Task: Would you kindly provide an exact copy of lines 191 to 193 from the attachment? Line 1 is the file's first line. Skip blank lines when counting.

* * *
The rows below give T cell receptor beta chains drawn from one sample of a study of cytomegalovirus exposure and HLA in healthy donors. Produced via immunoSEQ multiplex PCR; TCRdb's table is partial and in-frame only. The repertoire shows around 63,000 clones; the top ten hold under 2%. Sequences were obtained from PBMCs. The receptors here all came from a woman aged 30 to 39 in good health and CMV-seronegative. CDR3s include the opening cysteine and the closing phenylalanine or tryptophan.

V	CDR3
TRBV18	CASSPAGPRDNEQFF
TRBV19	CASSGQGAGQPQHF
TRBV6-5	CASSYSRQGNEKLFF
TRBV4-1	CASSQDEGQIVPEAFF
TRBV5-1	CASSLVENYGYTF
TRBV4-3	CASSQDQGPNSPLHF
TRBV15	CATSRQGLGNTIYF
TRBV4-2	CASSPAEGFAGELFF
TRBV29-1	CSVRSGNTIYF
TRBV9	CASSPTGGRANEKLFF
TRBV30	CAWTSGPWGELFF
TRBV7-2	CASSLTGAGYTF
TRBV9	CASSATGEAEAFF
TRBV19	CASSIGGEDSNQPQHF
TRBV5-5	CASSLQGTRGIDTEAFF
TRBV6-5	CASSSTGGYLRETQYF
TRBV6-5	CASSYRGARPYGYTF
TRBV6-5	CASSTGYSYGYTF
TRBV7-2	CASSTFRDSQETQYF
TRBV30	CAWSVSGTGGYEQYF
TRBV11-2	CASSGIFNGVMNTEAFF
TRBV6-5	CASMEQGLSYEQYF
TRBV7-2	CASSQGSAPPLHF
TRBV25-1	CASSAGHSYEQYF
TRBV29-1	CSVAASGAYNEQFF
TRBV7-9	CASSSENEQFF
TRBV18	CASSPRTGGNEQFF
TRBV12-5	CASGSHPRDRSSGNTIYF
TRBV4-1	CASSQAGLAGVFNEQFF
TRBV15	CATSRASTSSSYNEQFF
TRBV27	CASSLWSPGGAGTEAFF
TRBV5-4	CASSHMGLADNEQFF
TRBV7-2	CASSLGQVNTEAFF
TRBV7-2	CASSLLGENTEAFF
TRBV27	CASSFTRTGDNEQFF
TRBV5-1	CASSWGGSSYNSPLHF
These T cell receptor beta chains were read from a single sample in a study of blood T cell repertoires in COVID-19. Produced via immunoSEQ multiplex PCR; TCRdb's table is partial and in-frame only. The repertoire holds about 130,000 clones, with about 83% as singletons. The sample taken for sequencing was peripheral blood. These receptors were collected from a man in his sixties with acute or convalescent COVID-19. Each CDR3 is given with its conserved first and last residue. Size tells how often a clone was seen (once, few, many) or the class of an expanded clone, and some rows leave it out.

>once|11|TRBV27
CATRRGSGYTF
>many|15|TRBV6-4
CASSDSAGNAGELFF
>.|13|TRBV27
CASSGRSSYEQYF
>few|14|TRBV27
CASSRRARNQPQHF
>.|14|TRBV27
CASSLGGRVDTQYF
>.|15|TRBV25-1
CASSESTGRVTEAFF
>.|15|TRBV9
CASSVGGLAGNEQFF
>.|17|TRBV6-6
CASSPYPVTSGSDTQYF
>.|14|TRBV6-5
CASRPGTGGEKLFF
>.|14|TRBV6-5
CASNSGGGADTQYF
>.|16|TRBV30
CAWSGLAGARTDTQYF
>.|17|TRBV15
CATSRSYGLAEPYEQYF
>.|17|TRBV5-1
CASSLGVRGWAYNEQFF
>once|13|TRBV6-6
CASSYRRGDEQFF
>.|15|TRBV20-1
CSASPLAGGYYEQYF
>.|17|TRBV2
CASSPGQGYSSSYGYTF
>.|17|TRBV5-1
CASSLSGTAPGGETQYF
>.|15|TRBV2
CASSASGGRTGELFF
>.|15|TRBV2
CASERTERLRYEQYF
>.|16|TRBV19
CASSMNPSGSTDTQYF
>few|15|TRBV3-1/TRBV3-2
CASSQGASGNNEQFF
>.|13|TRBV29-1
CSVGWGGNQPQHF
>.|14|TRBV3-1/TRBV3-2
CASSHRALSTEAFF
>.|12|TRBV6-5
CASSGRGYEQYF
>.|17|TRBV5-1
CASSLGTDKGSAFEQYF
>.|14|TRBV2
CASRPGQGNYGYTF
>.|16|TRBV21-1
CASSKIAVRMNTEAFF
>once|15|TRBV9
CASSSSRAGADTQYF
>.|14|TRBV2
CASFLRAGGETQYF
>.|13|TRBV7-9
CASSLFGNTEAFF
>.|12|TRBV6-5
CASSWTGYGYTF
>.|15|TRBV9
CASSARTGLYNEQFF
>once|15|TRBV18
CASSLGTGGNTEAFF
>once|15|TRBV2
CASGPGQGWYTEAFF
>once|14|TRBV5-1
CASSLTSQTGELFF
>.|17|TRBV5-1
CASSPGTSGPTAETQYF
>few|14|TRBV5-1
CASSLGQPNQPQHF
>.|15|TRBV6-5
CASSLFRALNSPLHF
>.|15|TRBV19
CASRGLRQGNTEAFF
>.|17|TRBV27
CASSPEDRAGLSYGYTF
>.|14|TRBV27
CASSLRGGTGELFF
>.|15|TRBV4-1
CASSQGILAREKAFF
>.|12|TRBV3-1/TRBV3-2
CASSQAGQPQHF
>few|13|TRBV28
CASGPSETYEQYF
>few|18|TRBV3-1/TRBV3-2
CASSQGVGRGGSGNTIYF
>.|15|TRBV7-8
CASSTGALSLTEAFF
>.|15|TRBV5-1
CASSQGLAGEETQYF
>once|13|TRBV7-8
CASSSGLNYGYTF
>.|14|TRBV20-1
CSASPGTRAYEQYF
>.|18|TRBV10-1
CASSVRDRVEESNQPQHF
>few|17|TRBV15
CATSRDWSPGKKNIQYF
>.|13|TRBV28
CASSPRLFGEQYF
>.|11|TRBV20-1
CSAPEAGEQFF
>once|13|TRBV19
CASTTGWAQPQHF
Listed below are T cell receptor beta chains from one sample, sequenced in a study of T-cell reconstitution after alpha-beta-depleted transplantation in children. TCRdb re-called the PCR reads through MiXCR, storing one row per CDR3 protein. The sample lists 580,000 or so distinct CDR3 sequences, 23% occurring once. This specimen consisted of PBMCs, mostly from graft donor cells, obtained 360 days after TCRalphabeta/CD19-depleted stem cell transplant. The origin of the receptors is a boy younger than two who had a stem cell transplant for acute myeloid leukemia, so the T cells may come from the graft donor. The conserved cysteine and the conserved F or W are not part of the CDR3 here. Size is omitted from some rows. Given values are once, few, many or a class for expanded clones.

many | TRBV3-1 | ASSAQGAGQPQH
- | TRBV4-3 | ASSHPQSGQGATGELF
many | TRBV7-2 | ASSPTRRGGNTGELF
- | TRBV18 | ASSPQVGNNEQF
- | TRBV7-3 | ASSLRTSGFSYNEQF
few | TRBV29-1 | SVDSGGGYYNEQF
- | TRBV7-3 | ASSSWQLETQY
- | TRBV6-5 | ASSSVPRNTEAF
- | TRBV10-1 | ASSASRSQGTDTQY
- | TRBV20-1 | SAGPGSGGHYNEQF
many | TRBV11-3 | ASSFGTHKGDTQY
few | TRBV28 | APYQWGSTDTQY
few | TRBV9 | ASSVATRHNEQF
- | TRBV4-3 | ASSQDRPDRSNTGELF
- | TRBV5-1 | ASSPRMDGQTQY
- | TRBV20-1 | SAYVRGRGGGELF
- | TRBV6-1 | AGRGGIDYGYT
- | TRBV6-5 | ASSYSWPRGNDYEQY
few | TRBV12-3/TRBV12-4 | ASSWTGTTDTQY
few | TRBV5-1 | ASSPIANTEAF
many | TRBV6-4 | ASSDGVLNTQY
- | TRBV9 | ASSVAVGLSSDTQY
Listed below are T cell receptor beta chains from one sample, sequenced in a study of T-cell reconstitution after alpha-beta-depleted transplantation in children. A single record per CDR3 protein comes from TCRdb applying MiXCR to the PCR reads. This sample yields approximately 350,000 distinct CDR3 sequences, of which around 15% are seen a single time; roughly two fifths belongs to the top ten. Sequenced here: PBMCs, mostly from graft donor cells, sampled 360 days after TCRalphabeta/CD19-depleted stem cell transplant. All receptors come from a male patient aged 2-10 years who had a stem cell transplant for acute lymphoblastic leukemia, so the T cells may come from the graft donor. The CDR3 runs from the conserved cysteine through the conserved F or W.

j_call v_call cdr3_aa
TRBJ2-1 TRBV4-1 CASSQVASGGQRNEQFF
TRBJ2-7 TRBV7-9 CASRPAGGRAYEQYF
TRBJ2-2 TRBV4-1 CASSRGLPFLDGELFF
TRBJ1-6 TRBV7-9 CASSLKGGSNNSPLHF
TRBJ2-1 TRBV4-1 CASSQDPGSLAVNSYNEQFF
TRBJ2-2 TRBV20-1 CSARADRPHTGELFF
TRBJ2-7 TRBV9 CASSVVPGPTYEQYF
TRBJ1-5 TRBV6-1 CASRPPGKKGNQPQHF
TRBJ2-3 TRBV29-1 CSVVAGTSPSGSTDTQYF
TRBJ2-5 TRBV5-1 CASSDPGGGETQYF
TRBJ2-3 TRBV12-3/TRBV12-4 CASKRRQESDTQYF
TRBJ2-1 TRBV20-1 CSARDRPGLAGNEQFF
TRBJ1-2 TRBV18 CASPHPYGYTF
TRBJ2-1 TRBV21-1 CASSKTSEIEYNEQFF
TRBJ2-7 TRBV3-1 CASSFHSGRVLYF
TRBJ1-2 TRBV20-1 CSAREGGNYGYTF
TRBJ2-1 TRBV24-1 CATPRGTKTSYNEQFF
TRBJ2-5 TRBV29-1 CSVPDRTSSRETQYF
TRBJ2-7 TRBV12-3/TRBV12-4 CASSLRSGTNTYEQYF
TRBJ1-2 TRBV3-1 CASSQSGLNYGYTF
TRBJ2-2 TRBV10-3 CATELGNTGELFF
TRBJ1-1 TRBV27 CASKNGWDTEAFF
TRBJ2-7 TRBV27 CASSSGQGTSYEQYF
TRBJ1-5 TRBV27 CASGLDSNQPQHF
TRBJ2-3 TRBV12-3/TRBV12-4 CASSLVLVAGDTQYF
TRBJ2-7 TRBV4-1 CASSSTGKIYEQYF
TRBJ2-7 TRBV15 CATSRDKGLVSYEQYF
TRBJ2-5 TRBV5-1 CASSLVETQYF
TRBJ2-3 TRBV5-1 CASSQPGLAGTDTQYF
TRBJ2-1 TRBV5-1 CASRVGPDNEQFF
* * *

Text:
TRBJ2-7 TRBV12-3/TRBV12-4 CASSLRSGTNTYEQYF
TRBJ1-2 TRBV3-1 CASSQSGLNYGYTF
TRBJ2-2 TRBV10-3 CATELGNTGELFF